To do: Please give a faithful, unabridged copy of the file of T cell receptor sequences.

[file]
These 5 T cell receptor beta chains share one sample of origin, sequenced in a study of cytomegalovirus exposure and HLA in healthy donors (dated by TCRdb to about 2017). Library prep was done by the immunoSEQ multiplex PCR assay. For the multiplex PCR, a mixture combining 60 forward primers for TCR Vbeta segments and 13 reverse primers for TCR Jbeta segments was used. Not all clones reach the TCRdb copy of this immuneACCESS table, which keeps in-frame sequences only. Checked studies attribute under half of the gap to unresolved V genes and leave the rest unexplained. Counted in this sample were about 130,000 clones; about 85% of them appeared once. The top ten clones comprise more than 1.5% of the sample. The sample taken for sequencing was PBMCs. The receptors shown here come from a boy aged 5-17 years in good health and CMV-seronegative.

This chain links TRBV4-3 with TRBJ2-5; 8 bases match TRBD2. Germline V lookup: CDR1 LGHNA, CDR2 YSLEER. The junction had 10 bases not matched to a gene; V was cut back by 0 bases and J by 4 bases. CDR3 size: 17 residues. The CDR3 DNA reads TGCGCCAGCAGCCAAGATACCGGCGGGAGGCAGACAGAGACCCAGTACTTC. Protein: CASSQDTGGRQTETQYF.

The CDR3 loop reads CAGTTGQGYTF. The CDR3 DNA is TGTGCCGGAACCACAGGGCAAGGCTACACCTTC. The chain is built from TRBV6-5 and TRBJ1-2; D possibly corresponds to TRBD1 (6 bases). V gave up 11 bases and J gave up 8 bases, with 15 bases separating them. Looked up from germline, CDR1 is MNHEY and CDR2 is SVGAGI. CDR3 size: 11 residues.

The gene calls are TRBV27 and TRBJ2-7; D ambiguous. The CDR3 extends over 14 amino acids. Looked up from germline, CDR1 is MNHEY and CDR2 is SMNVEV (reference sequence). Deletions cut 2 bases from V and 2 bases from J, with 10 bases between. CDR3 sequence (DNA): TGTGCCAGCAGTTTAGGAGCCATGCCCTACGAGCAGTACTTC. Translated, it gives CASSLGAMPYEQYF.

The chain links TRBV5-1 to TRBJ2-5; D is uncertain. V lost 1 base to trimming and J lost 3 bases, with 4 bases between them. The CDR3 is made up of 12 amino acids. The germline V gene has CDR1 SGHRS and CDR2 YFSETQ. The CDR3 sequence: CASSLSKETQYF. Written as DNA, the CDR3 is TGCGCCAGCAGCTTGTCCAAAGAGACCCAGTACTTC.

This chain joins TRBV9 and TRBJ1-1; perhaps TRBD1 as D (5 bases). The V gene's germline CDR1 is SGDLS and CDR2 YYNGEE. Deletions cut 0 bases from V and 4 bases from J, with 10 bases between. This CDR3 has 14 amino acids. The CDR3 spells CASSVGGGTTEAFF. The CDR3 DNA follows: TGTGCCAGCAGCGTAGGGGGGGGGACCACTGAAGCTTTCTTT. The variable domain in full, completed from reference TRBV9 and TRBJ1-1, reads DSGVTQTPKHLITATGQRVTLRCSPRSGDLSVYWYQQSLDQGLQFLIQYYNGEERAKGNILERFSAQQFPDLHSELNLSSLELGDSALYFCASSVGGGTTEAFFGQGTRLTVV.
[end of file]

These 5 T cell receptor beta chains share one sample of origin, sequenced in a study of cytomegalovirus exposure and HLA in healthy donors (dated by TCRdb to about 2017). Library prep was done by the immunoSEQ multiplex PCR assay. For the multiplex PCR, a mixture combining 60 forward primers for TCR Vbeta segments and 13 reverse primers for TCR Jbeta segments was used. Not all clones reach the TCRdb copy of this immuneACCESS table, which keeps in-frame sequences only. Checked studies attribute under half of the gap to unresolved V genes and leave the rest unexplained. Counted in this sample were about 130,000 clones; about 85% of them appeared once. The top ten clones comprise more than 1.5% of the sample. The sample taken for sequencing was PBMCs. The receptors shown here come from a boy aged 5-17 years in good health and CMV-seronegative.

This chain links TRBV4-3 with TRBJ2-5; 8 bases match TRBD2. Germline V lookup: CDR1 LGHNA, CDR2 YSLEER. The junction had 10 bases not matched to a gene; V was cut back by 0 bases and J by 4 bases. CDR3 size: 17 residues. The CDR3 DNA reads TGCGCCAGCAGCCAAGATACCGGCGGGAGGCAGACAGAGACCCAGTACTTC. Protein: CASSQDTGGRQTETQYF.

The CDR3 loop reads CAGTTGQGYTF. The CDR3 DNA is TGTGCCGGAACCACAGGGCAAGGCTACACCTTC. The chain is built from TRBV6-5 and TRBJ1-2; D possibly corresponds to TRBD1 (6 bases). V gave up 11 bases and J gave up 8 bases, with 15 bases separating them. Looked up from germline, CDR1 is MNHEY and CDR2 is SVGAGI. CDR3 size: 11 residues.

The gene calls are TRBV27 and TRBJ2-7; D ambiguous. The CDR3 extends over 14 amino acids. Looked up from germline, CDR1 is MNHEY and CDR2 is SMNVEV (reference sequence). Deletions cut 2 bases from V and 2 bases from J, with 10 bases between. CDR3 sequence (DNA): TGTGCCAGCAGTTTAGGAGCCATGCCCTACGAGCAGTACTTC. Translated, it gives CASSLGAMPYEQYF.

The chain links TRBV5-1 to TRBJ2-5; D is uncertain. V lost 1 base to trimming and J lost 3 bases, with 4 bases between them. The CDR3 is made up of 12 amino acids. The germline V gene has CDR1 SGHRS and CDR2 YFSETQ. The CDR3 sequence: CASSLSKETQYF. Written as DNA, the CDR3 is TGCGCCAGCAGCTTGTCCAAAGAGACCCAGTACTTC.

This chain joins TRBV9 and TRBJ1-1; perhaps TRBD1 as D (5 bases). The V gene's germline CDR1 is SGDLS and CDR2 YYNGEE. Deletions cut 0 bases from V and 4 bases from J, with 10 bases between. This CDR3 has 14 amino acids. The CDR3 spells CASSVGGGTTEAFF. The CDR3 DNA follows: TGTGCCAGCAGCGTAGGGGGGGGGACCACTGAAGCTTTCTTT. The variable domain in full, completed from reference TRBV9 and TRBJ1-1, reads DSGVTQTPKHLITATGQRVTLRCSPRSGDLSVYWYQQSLDQGLQFLIQYYNGEERAKGNILERFSAQQFPDLHSELNLSSLELGDSALYFCASSVGGGTTEAFFGQGTRLTVV.